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September 15, 2015

Warmer weather creates wonderland for worms this year



While chicken keepers may have enjoyed the mild temperatures last winter, many poultry parasites may have flourished during the warmer weather too. An increased worm challenge puts chickens at greater risk of poor health and reduced egg production; even affecting birds which seem to be fit and well. This makes the end of summer a key time for keepers to review their worming regimes to future safeguard their chickens’ health and welfare.

Flubenvet® 1% Medicated Premixture treats common poultry worms and chicken eggs can still be eaten as usual during treatment.

Although worms pose a potential threat to free range chickens all year round, winter has traditionally been a time of year when parasites fail to thrive and the worm challenge is reduced. However, the above average rainfall and higher temperatures experienced in the UK last winter1 provided conditions that worm eggs need to survive. This warmer winter could potentially mean we are now faced with a greater risk from these parasites.

But what does this mean for chickens and their keepers? There are a variety of worms which can commonly infect poultry; many of which can be harmful to chicken health. While the increasing day length should see egg production following suit in terms of eggs numbers produced, worm infections can actually cause a reduction in the number and quality of eggs as well as preventing young chickens from reaching their full potential as they approach point of lay.

Often there are no visible signs that a chicken is affected, and because worm eggs are not visible to the naked eye, the problem can be difficult to detect. The eggs of many poultry worms can also survive for long periods outside of the chicken, especially when weather conditions remain favorable. This means that a high level of environmental contamination can build up quickly and remain unnoticed. The longer chickens go untreated or treated with an ineffective product, the more worm eggs will be shed into the surroundings making eliminating the disease a potentially challenging and costly process for keepers.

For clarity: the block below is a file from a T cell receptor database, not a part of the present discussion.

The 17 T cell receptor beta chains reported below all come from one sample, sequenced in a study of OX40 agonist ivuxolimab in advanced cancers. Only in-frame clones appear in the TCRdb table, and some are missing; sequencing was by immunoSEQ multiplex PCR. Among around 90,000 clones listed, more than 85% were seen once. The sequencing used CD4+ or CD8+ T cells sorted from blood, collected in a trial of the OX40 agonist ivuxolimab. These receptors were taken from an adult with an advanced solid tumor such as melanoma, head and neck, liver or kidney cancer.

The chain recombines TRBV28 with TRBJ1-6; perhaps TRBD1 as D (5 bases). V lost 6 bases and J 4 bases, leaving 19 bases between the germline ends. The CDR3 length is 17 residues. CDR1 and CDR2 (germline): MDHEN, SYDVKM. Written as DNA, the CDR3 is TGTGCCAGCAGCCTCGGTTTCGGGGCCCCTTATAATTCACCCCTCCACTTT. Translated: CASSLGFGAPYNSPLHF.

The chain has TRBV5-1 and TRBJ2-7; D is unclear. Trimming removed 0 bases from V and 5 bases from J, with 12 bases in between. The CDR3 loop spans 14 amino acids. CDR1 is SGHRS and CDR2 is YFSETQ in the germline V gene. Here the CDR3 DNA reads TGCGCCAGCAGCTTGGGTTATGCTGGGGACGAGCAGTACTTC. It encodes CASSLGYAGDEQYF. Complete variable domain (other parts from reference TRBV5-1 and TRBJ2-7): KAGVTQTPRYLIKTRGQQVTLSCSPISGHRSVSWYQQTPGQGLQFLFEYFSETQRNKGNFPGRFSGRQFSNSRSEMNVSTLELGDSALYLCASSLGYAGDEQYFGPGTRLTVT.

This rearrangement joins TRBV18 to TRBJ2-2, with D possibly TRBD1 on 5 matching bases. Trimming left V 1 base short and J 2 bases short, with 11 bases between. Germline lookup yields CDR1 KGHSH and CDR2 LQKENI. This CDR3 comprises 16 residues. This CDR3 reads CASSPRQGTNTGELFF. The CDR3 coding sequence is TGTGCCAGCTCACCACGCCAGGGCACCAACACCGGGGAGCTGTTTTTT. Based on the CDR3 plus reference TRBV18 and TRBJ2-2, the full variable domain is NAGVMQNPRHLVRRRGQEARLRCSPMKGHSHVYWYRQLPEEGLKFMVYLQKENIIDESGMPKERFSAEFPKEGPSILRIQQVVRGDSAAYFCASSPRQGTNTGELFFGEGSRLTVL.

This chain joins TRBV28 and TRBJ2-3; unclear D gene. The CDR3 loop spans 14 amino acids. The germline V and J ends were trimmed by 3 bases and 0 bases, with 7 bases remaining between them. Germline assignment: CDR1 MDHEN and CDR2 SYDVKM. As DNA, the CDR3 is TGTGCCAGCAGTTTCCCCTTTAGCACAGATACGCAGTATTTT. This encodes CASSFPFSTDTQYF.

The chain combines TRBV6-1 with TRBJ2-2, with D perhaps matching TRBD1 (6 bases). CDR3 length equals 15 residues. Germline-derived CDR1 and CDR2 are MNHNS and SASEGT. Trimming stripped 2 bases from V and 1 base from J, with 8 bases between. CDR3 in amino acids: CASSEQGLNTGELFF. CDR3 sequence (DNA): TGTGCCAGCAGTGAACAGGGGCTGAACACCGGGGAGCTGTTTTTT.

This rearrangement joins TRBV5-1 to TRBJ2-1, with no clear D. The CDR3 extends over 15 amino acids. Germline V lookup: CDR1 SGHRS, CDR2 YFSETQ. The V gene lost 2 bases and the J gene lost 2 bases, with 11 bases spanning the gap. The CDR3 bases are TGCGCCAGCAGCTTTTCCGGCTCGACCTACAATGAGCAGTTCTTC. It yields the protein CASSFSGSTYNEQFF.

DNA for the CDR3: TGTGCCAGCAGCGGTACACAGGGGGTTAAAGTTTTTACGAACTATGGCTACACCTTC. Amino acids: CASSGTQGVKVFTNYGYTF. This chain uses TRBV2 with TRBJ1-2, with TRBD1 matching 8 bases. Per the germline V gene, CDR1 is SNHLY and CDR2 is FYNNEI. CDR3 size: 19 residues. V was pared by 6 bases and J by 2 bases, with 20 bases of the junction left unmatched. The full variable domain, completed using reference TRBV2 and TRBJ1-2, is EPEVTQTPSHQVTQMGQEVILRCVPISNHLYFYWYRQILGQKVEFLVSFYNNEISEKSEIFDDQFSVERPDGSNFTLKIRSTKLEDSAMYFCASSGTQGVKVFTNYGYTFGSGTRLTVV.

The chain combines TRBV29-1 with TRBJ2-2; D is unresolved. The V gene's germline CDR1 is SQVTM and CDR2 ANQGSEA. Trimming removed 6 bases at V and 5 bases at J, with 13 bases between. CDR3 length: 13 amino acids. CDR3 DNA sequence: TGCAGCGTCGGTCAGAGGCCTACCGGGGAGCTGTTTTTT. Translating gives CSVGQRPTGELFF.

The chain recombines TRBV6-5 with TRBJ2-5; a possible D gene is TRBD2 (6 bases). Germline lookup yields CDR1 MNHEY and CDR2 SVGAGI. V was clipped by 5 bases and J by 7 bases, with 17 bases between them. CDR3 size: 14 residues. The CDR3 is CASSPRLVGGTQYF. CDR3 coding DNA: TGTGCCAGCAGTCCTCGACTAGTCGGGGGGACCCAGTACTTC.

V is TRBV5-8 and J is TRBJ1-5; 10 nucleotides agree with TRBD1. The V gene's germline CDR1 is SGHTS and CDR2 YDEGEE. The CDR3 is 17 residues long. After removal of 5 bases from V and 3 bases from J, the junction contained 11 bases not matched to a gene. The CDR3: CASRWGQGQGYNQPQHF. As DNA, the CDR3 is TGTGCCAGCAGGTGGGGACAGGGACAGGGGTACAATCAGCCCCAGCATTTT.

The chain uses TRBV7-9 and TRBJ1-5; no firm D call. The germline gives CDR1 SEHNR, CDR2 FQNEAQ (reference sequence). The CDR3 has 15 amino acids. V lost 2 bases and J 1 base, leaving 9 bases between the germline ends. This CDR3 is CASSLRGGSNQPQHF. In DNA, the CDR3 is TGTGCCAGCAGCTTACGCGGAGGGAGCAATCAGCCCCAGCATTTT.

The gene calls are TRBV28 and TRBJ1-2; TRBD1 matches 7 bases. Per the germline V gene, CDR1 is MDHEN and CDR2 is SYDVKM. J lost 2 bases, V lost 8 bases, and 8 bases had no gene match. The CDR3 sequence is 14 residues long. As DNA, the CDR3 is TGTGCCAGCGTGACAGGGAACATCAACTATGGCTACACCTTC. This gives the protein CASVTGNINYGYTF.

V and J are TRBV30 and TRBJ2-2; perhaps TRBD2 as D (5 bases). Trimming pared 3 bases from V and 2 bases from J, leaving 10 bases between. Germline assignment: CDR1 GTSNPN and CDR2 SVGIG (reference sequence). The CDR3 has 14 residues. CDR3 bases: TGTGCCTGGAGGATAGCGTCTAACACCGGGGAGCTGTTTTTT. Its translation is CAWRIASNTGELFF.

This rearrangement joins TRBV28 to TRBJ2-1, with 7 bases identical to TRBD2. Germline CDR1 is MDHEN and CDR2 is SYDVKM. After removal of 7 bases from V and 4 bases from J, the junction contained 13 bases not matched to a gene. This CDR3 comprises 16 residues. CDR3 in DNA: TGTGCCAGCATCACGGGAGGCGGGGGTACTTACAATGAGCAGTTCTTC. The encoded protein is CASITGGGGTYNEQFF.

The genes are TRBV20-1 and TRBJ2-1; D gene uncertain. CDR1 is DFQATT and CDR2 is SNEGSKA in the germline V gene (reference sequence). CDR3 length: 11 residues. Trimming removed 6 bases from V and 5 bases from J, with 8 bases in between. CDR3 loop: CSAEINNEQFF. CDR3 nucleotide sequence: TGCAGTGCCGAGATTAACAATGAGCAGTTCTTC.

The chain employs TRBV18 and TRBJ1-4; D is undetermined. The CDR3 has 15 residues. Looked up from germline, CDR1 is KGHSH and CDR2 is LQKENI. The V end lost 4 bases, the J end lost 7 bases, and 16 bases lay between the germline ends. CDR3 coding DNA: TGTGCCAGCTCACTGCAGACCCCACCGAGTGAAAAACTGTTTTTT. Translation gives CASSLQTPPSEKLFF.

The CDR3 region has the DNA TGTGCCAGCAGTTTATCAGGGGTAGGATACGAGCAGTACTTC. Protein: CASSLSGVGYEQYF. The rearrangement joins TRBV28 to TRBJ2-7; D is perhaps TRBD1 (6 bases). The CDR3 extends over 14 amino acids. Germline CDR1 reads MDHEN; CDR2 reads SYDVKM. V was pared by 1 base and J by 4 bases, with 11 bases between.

A good worming strategy is crucial to help prevent the build-up of worms. Carefully choosing the correct wormer and applying a strategic worming regime throughout the year can be the most economical way of boosting production as well as preserving chicken health. This means selecting a licensed product with a proven active ingredient from a reputable provider and treating frequently enough to prevent eggs being shed into the surroundings – something which can occur as soon as six weeks following treatment with any wormer.

There are many factors which will affect the necessary worming frequency such as; the size of the flock, the established environmental contamination and the amount of free-range access, so professional veterinary advice should be sought when planning parasitic worm control to best tailor the treatment plan to the flock.

So, for keepers who want to make sure worms don’t take hold this year and want to cost-effectively maximize the productivity and health of their chickens, now’s the time to make strategic decisions about their worming regime.

Flubenvet® 1 % Medicated Premixture contains flubendazole 10 mg/g. This product is produced from Flubenvet 5 % w/w Premix for Medicated Feeding Stuff. Vm 00006/4150. Flubenvet® 1 % Medicated Premixture is available in a convenient 60 gram pot which is enough to treat 20 chickens. The eggs produced during the seven day in-feed treatment can continue to be eaten.